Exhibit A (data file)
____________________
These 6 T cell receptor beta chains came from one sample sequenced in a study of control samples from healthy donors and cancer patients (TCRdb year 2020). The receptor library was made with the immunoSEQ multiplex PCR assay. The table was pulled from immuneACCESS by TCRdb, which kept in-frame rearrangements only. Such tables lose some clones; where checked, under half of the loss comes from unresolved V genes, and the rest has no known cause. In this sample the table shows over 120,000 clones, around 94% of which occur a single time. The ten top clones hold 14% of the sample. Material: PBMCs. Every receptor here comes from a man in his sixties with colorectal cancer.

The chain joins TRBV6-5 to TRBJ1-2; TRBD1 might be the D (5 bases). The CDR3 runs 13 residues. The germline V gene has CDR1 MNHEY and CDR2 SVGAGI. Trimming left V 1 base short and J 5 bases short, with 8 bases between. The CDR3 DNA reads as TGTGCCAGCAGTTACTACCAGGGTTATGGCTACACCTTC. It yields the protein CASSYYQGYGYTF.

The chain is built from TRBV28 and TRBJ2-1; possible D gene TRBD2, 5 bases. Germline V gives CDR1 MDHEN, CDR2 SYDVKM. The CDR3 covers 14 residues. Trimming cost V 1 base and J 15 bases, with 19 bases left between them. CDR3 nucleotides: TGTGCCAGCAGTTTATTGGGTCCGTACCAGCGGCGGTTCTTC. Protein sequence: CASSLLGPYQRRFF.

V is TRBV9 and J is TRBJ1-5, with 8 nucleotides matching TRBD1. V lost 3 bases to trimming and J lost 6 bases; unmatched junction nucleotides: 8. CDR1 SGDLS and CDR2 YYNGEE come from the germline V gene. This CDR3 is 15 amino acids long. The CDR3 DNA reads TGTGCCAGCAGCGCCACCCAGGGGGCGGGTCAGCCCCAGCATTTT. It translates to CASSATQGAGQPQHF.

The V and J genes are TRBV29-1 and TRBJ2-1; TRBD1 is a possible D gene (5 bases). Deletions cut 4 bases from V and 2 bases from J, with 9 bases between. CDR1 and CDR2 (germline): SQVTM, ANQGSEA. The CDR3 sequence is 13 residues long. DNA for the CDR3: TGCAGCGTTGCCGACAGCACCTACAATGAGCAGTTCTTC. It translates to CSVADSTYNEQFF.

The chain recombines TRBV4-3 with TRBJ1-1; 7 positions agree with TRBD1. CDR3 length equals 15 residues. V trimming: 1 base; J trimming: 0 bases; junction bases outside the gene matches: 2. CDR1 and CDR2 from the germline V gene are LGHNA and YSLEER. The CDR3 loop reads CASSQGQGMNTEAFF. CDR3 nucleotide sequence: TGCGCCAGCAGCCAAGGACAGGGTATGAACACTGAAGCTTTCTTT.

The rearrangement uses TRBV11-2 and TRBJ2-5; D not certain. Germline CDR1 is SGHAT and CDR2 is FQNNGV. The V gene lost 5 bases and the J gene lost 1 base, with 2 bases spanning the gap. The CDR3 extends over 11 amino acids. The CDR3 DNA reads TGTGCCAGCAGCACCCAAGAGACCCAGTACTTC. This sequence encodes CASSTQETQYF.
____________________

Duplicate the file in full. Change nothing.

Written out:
These 6 T cell receptor beta chains came from one sample sequenced in a study of control samples from healthy donors and cancer patients (TCRdb year 2020). The receptor library was made with the immunoSEQ multiplex PCR assay. The table was pulled from immuneACCESS by TCRdb, which kept in-frame rearrangements only. Such tables lose some clones; where checked, under half of the loss comes from unresolved V genes, and the rest has no known cause. In this sample the table shows over 120,000 clones, around 94% of which occur a single time. The ten top clones hold 14% of the sample. Material: PBMCs. Every receptor here comes from a man in his sixties with colorectal cancer.

The chain joins TRBV6-5 to TRBJ1-2; TRBD1 might be the D (5 bases). The CDR3 runs 13 residues. The germline V gene has CDR1 MNHEY and CDR2 SVGAGI. Trimming left V 1 base short and J 5 bases short, with 8 bases between. The CDR3 DNA reads as TGTGCCAGCAGTTACTACCAGGGTTATGGCTACACCTTC. It yields the protein CASSYYQGYGYTF.

The chain is built from TRBV28 and TRBJ2-1; possible D gene TRBD2, 5 bases. Germline V gives CDR1 MDHEN, CDR2 SYDVKM. The CDR3 covers 14 residues. Trimming cost V 1 base and J 15 bases, with 19 bases left between them. CDR3 nucleotides: TGTGCCAGCAGTTTATTGGGTCCGTACCAGCGGCGGTTCTTC. Protein sequence: CASSLLGPYQRRFF.

V is TRBV9 and J is TRBJ1-5, with 8 nucleotides matching TRBD1. V lost 3 bases to trimming and J lost 6 bases; unmatched junction nucleotides: 8. CDR1 SGDLS and CDR2 YYNGEE come from the germline V gene. This CDR3 is 15 amino acids long. The CDR3 DNA reads TGTGCCAGCAGCGCCACCCAGGGGGCGGGTCAGCCCCAGCATTTT. It translates to CASSATQGAGQPQHF.

The V and J genes are TRBV29-1 and TRBJ2-1; TRBD1 is a possible D gene (5 bases). Deletions cut 4 bases from V and 2 bases from J, with 9 bases between. CDR1 and CDR2 (germline): SQVTM, ANQGSEA. The CDR3 sequence is 13 residues long. DNA for the CDR3: TGCAGCGTTGCCGACAGCACCTACAATGAGCAGTTCTTC. It translates to CSVADSTYNEQFF.

The chain recombines TRBV4-3 with TRBJ1-1; 7 positions agree with TRBD1. CDR3 length equals 15 residues. V trimming: 1 base; J trimming: 0 bases; junction bases outside the gene matches: 2. CDR1 and CDR2 from the germline V gene are LGHNA and YSLEER. The CDR3 loop reads CASSQGQGMNTEAFF. CDR3 nucleotide sequence: TGCGCCAGCAGCCAAGGACAGGGTATGAACACTGAAGCTTTCTTT.

The rearrangement uses TRBV11-2 and TRBJ2-5; D not certain. Germline CDR1 is SGHAT and CDR2 is FQNNGV. The V gene lost 5 bases and the J gene lost 1 base, with 2 bases spanning the gap. The CDR3 extends over 11 amino acids. The CDR3 DNA reads TGTGCCAGCAGCACCCAAGAGACCCAGTACTTC. This sequence encodes CASSTQETQYF.